And then there is the very nature of our legal system itself. I’ve previously written about the distinction between law and equity, and about the Remedies course I took last fall from Professor Samuel L. Bray, one of our nation’s leading scholars on equity. One of the things I most appreciated about taking his class was the opportunity it gave me to think about how the law courts (and legal remedies) and the equity courts (and equitable remedies) contribute to a well-ordered judicial system. As Prof. Bray would put it, anyone arguing (as he does) that maintaining a distinction between law and equity makes sense needs to have a compelling answer to the question of why we shouldn’t simply commit ourselves to making one of those systems work well all of the time. In response, Prof. Bray essentially ballparked that making either law or equity work well for 90% of cases all of the time is a rather easy task; 99% is harder but still doable. But to have one of these frameworks cover every situation is a practical impossibility. So instead we use two systems (formerly the separate courts of law and equity, now simply different legal and equitable remedies), relying on law to more efficiently handle most cases, then counting on equity to clean up that which law does not handle well. Thus, although I continued asking the question of why we don’t simply resort to equitable relief in more circumstances, Prof. Bray answered my question by essentially saying that a larger equity power would turn equity into a machine-gun method.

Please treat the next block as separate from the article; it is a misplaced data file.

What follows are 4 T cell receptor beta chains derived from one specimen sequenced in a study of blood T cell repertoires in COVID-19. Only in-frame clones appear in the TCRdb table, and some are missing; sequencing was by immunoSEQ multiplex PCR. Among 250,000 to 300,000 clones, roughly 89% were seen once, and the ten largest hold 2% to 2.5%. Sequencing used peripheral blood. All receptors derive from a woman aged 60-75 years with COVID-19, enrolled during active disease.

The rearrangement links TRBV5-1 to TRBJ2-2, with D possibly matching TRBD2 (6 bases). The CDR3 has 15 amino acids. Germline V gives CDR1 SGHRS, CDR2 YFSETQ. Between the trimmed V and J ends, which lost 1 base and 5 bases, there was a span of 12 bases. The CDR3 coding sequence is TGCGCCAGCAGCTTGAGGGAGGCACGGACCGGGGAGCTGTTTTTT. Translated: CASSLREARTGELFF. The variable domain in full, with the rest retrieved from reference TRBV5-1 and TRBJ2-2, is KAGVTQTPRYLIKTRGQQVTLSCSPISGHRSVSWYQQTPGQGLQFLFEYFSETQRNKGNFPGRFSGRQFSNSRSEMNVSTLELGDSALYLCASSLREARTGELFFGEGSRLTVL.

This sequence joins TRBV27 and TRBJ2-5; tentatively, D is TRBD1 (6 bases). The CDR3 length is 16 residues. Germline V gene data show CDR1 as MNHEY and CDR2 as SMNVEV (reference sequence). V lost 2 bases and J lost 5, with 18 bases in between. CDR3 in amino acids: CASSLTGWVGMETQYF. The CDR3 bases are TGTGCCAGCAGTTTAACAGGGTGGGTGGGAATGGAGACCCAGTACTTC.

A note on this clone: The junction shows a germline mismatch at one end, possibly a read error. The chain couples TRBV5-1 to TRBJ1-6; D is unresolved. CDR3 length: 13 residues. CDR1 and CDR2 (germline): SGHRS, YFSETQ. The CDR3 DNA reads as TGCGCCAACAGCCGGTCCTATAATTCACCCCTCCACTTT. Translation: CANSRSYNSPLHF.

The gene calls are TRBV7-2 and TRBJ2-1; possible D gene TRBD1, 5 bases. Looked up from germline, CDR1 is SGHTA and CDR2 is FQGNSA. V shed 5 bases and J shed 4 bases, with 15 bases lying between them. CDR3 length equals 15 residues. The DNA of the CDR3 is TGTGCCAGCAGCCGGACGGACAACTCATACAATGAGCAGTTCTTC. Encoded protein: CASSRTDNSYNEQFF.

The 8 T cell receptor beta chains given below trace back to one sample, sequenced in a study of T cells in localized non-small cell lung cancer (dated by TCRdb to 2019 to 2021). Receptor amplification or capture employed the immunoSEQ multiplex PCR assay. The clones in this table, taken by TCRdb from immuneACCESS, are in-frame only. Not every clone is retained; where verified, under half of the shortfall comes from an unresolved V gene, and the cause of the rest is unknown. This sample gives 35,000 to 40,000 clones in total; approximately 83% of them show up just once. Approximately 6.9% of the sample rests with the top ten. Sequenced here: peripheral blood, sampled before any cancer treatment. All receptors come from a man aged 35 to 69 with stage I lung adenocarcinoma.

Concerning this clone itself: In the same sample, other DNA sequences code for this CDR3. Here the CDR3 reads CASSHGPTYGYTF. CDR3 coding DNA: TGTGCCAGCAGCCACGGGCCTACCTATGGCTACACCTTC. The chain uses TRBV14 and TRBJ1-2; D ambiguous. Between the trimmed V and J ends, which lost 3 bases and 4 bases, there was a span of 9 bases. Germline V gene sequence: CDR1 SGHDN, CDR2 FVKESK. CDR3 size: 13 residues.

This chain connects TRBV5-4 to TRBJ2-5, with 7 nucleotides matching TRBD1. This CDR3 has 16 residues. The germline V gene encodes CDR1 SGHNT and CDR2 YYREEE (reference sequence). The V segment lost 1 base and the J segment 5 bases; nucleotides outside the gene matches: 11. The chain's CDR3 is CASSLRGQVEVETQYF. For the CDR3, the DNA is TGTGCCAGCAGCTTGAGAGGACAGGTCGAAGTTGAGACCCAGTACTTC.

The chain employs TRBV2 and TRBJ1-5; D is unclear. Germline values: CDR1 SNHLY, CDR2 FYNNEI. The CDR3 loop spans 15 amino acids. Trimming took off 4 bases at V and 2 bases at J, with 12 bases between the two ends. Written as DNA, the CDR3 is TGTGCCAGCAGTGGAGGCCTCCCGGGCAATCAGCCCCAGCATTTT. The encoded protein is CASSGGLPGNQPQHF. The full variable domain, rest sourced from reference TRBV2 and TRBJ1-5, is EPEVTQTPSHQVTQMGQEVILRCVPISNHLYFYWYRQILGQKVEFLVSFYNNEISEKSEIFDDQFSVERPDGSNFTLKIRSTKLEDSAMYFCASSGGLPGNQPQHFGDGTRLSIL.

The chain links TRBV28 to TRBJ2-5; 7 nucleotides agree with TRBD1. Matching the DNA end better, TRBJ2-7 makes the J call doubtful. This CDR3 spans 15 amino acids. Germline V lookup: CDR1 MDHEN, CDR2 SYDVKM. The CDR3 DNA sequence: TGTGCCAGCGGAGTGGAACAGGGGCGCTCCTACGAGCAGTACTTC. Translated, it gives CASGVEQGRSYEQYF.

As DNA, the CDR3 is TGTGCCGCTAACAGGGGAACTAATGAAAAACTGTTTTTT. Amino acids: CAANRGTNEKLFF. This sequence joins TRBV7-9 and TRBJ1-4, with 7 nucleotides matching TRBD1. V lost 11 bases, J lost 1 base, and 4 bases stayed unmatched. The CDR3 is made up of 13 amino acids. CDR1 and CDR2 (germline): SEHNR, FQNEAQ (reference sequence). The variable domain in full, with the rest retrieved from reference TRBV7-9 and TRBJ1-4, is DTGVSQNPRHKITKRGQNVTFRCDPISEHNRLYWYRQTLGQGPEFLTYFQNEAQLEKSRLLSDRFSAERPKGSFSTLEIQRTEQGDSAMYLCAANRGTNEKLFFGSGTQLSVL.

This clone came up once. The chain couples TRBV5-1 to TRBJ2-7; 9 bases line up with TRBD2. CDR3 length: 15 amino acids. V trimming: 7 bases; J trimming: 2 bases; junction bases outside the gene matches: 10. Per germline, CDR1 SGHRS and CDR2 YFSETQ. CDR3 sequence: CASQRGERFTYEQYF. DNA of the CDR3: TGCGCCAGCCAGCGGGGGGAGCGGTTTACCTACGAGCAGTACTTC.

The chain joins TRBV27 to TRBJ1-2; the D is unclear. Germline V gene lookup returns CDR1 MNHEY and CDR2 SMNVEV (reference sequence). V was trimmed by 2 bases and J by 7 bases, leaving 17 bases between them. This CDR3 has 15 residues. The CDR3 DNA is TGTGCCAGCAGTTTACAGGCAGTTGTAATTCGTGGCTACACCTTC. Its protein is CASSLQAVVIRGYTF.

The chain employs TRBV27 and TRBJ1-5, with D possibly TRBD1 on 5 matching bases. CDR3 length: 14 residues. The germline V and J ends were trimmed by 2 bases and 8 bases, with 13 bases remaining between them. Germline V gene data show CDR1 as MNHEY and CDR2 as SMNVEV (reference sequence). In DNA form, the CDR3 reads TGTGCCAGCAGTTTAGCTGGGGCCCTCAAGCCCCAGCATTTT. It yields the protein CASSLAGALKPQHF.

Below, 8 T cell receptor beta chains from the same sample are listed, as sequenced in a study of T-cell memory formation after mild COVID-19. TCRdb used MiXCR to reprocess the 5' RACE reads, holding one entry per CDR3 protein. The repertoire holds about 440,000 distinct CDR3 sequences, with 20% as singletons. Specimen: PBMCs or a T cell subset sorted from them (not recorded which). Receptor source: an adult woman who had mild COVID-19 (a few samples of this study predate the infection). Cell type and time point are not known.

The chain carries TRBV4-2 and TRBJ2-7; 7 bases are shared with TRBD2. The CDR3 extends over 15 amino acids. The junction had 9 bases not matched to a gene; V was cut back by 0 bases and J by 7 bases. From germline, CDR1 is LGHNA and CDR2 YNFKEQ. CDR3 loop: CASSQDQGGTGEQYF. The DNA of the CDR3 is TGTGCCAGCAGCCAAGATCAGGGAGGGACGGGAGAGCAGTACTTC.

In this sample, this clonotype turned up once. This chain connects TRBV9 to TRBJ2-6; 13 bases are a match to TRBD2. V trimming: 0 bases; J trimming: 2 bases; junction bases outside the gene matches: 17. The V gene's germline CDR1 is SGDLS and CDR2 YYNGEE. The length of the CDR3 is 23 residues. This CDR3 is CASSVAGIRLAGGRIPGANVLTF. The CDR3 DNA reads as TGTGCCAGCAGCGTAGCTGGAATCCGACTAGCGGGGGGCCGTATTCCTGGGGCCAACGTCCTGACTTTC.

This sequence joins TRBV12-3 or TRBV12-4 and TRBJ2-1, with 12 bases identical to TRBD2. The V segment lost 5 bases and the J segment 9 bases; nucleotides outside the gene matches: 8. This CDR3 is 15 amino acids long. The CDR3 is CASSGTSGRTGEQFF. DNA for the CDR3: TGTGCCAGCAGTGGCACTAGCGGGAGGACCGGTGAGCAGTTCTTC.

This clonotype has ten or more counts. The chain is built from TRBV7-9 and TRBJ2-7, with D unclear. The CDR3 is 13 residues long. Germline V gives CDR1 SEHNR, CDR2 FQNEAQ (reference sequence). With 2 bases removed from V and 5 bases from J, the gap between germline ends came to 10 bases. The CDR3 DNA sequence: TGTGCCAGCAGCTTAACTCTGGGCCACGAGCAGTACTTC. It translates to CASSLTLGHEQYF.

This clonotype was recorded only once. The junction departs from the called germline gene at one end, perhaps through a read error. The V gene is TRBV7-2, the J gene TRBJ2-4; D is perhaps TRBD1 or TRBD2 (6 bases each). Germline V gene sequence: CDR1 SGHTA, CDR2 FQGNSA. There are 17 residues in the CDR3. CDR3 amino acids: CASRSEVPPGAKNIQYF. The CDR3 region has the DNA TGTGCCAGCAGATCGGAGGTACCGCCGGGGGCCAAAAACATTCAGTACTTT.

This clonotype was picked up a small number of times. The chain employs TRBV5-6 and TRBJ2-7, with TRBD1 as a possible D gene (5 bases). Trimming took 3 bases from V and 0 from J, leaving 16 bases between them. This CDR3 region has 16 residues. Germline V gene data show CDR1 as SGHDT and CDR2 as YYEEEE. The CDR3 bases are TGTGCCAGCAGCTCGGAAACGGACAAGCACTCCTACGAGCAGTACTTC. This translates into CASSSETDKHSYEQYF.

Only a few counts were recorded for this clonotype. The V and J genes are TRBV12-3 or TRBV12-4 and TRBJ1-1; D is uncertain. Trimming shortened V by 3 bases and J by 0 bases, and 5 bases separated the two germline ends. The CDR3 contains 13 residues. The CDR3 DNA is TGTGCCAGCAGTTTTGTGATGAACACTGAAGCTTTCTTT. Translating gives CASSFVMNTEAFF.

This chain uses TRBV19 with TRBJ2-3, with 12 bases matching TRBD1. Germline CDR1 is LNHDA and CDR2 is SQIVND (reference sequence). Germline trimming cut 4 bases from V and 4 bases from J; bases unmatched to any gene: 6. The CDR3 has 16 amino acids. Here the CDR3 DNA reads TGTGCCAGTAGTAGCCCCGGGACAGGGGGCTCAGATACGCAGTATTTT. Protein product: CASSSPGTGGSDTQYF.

My dear friend Caroline Gramm and I were talking about this concept of “machine-gun methods” the other day, and she suggested that sometimes we get complacent in employing machine-gun methods for the problems we solve in our own day-to-day. Why? Because we’re risk-averse. We’re much more comfortable doing something we’ve done a zillion times before, even if it’s inefficient, than to try a new way to handle a life problem because we think it might not work. But think of how much more we’d be able to do if we weren’t so stuck in this risk-aversion! So, the next time an opportunity arises to do something a different way, maybe that’s an opportunity God is giving us to move from a mindset of “we know what works, so let’s keep doing that even if it’s inefficient” to something more like “maybe let’s try this, and if that fails, we’ve got the machine gun method.” We might be pleasantly surprised at what happens next!
Devin Humphreys is a 3L at Notre Dame Law School. When he isn’t serving as the sacristan at the Law School Chapel or competing at a quiz bowl tournament, he’s sharing his thoughts on the legal developments of the day with anyone who will listen. For advice on law school, hot takes on Mass music and free scholarly publication ideas, reach out to Devin at firstname.lastname@example.org.
The views expressed in this column are those of the author and not necessarily those of The Observer.